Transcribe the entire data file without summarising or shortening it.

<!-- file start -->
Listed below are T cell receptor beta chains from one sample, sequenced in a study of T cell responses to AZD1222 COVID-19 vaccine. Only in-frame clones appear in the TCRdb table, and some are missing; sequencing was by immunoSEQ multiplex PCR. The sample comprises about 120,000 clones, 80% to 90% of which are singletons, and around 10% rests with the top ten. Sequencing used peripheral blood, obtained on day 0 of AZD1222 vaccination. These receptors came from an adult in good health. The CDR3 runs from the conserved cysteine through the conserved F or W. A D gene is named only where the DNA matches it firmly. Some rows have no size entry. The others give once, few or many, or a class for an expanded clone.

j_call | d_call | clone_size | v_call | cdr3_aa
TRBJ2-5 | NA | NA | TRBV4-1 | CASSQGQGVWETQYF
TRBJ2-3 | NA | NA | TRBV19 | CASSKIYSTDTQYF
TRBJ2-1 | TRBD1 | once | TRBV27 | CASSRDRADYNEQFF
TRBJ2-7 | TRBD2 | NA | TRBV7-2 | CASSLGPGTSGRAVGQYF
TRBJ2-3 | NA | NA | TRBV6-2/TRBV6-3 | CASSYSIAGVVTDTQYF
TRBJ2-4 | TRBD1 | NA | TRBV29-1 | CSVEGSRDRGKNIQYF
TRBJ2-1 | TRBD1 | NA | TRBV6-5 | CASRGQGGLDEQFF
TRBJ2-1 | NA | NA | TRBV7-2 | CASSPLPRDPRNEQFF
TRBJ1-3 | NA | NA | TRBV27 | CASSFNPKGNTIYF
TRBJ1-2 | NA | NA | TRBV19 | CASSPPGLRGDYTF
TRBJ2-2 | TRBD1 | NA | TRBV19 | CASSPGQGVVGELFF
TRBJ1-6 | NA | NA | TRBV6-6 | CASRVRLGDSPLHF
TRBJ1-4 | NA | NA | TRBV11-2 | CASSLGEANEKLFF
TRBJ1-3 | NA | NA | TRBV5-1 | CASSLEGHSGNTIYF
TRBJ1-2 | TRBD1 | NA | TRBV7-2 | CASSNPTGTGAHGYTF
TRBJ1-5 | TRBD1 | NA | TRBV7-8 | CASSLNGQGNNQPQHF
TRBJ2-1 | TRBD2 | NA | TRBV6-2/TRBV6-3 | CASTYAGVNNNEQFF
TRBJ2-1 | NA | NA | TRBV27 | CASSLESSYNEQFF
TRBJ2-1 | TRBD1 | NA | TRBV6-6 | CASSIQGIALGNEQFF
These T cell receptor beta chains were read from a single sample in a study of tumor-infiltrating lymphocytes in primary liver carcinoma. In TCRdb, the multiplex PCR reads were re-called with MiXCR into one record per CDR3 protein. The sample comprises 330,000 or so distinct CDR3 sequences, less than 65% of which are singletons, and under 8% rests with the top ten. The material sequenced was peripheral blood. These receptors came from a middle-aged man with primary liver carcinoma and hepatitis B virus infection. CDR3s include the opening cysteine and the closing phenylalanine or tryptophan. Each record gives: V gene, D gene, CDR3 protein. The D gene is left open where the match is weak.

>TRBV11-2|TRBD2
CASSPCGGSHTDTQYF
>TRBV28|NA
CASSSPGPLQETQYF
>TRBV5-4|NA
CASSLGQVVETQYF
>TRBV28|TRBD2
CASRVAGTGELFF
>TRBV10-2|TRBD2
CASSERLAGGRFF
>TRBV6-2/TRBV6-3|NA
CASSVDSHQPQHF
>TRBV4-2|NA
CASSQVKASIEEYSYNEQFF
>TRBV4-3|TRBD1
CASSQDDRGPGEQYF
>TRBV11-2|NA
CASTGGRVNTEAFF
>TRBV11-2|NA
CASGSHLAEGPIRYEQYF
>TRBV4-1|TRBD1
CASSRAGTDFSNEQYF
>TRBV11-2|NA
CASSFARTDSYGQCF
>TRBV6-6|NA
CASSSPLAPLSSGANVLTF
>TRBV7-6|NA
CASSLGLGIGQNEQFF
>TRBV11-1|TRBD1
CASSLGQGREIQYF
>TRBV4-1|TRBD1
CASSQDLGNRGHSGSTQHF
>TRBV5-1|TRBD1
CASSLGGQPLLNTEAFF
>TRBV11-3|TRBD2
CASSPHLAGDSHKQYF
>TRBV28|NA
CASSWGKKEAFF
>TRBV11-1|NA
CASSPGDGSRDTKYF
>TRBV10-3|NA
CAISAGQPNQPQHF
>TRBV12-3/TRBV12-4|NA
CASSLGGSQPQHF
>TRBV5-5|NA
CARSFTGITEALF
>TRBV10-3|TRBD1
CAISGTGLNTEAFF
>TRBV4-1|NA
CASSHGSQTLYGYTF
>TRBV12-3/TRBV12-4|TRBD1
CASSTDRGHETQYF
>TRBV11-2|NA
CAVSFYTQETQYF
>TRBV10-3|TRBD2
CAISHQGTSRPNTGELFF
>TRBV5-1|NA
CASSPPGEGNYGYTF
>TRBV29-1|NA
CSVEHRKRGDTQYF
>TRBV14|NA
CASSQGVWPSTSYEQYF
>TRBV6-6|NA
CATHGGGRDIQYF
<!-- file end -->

Listed below are T cell receptor beta chains from one sample, sequenced in a study of T cell responses to AZD1222 COVID-19 vaccine. Only in-frame clones appear in the TCRdb table, and some are missing; sequencing was by immunoSEQ multiplex PCR. The sample comprises about 120,000 clones, 80% to 90% of which are singletons, and around 10% rests with the top ten. Sequencing used peripheral blood, obtained on day 0 of AZD1222 vaccination. These receptors came from an adult in good health. The CDR3 runs from the conserved cysteine through the conserved F or W. A D gene is named only where the DNA matches it firmly. Some rows have no size entry. The others give once, few or many, or a class for an expanded clone.

j_call | d_call | clone_size | v_call | cdr3_aa
TRBJ2-5 | NA | NA | TRBV4-1 | CASSQGQGVWETQYF
TRBJ2-3 | NA | NA | TRBV19 | CASSKIYSTDTQYF
TRBJ2-1 | TRBD1 | once | TRBV27 | CASSRDRADYNEQFF
TRBJ2-7 | TRBD2 | NA | TRBV7-2 | CASSLGPGTSGRAVGQYF
TRBJ2-3 | NA | NA | TRBV6-2/TRBV6-3 | CASSYSIAGVVTDTQYF
TRBJ2-4 | TRBD1 | NA | TRBV29-1 | CSVEGSRDRGKNIQYF
TRBJ2-1 | TRBD1 | NA | TRBV6-5 | CASRGQGGLDEQFF
TRBJ2-1 | NA | NA | TRBV7-2 | CASSPLPRDPRNEQFF
TRBJ1-3 | NA | NA | TRBV27 | CASSFNPKGNTIYF
TRBJ1-2 | NA | NA | TRBV19 | CASSPPGLRGDYTF
TRBJ2-2 | TRBD1 | NA | TRBV19 | CASSPGQGVVGELFF
TRBJ1-6 | NA | NA | TRBV6-6 | CASRVRLGDSPLHF
TRBJ1-4 | NA | NA | TRBV11-2 | CASSLGEANEKLFF
TRBJ1-3 | NA | NA | TRBV5-1 | CASSLEGHSGNTIYF
TRBJ1-2 | TRBD1 | NA | TRBV7-2 | CASSNPTGTGAHGYTF
TRBJ1-5 | TRBD1 | NA | TRBV7-8 | CASSLNGQGNNQPQHF
TRBJ2-1 | TRBD2 | NA | TRBV6-2/TRBV6-3 | CASTYAGVNNNEQFF
TRBJ2-1 | NA | NA | TRBV27 | CASSLESSYNEQFF
TRBJ2-1 | TRBD1 | NA | TRBV6-6 | CASSIQGIALGNEQFF
These T cell receptor beta chains were read from a single sample in a study of tumor-infiltrating lymphocytes in primary liver carcinoma. In TCRdb, the multiplex PCR reads were re-called with MiXCR into one record per CDR3 protein. The sample comprises 330,000 or so distinct CDR3 sequences, less than 65% of which are singletons, and under 8% rests with the top ten. The material sequenced was peripheral blood. These receptors came from a middle-aged man with primary liver carcinoma and hepatitis B virus infection. CDR3s include the opening cysteine and the closing phenylalanine or tryptophan. Each record gives: V gene, D gene, CDR3 protein. The D gene is left open where the match is weak.

>TRBV11-2|TRBD2
CASSPCGGSHTDTQYF
>TRBV28|NA
CASSSPGPLQETQYF
>TRBV5-4|NA
CASSLGQVVETQYF
>TRBV28|TRBD2
CASRVAGTGELFF
>TRBV10-2|TRBD2
CASSERLAGGRFF
>TRBV6-2/TRBV6-3|NA
CASSVDSHQPQHF
>TRBV4-2|NA
CASSQVKASIEEYSYNEQFF
>TRBV4-3|TRBD1
CASSQDDRGPGEQYF
>TRBV11-2|NA
CASTGGRVNTEAFF
>TRBV11-2|NA
CASGSHLAEGPIRYEQYF
>TRBV4-1|TRBD1
CASSRAGTDFSNEQYF
>TRBV11-2|NA
CASSFARTDSYGQCF
>TRBV6-6|NA
CASSSPLAPLSSGANVLTF
>TRBV7-6|NA
CASSLGLGIGQNEQFF
>TRBV11-1|TRBD1
CASSLGQGREIQYF
>TRBV4-1|TRBD1
CASSQDLGNRGHSGSTQHF
>TRBV5-1|TRBD1
CASSLGGQPLLNTEAFF
>TRBV11-3|TRBD2
CASSPHLAGDSHKQYF
>TRBV28|NA
CASSWGKKEAFF
>TRBV11-1|NA
CASSPGDGSRDTKYF
>TRBV10-3|NA
CAISAGQPNQPQHF
>TRBV12-3/TRBV12-4|NA
CASSLGGSQPQHF
>TRBV5-5|NA
CARSFTGITEALF
>TRBV10-3|TRBD1
CAISGTGLNTEAFF
>TRBV4-1|NA
CASSHGSQTLYGYTF
>TRBV12-3/TRBV12-4|TRBD1
CASSTDRGHETQYF
>TRBV11-2|NA
CAVSFYTQETQYF
>TRBV10-3|TRBD2
CAISHQGTSRPNTGELFF
>TRBV5-1|NA
CASSPPGEGNYGYTF
>TRBV29-1|NA
CSVEHRKRGDTQYF
>TRBV14|NA
CASSQGVWPSTSYEQYF
>TRBV6-6|NA
CATHGGGRDIQYF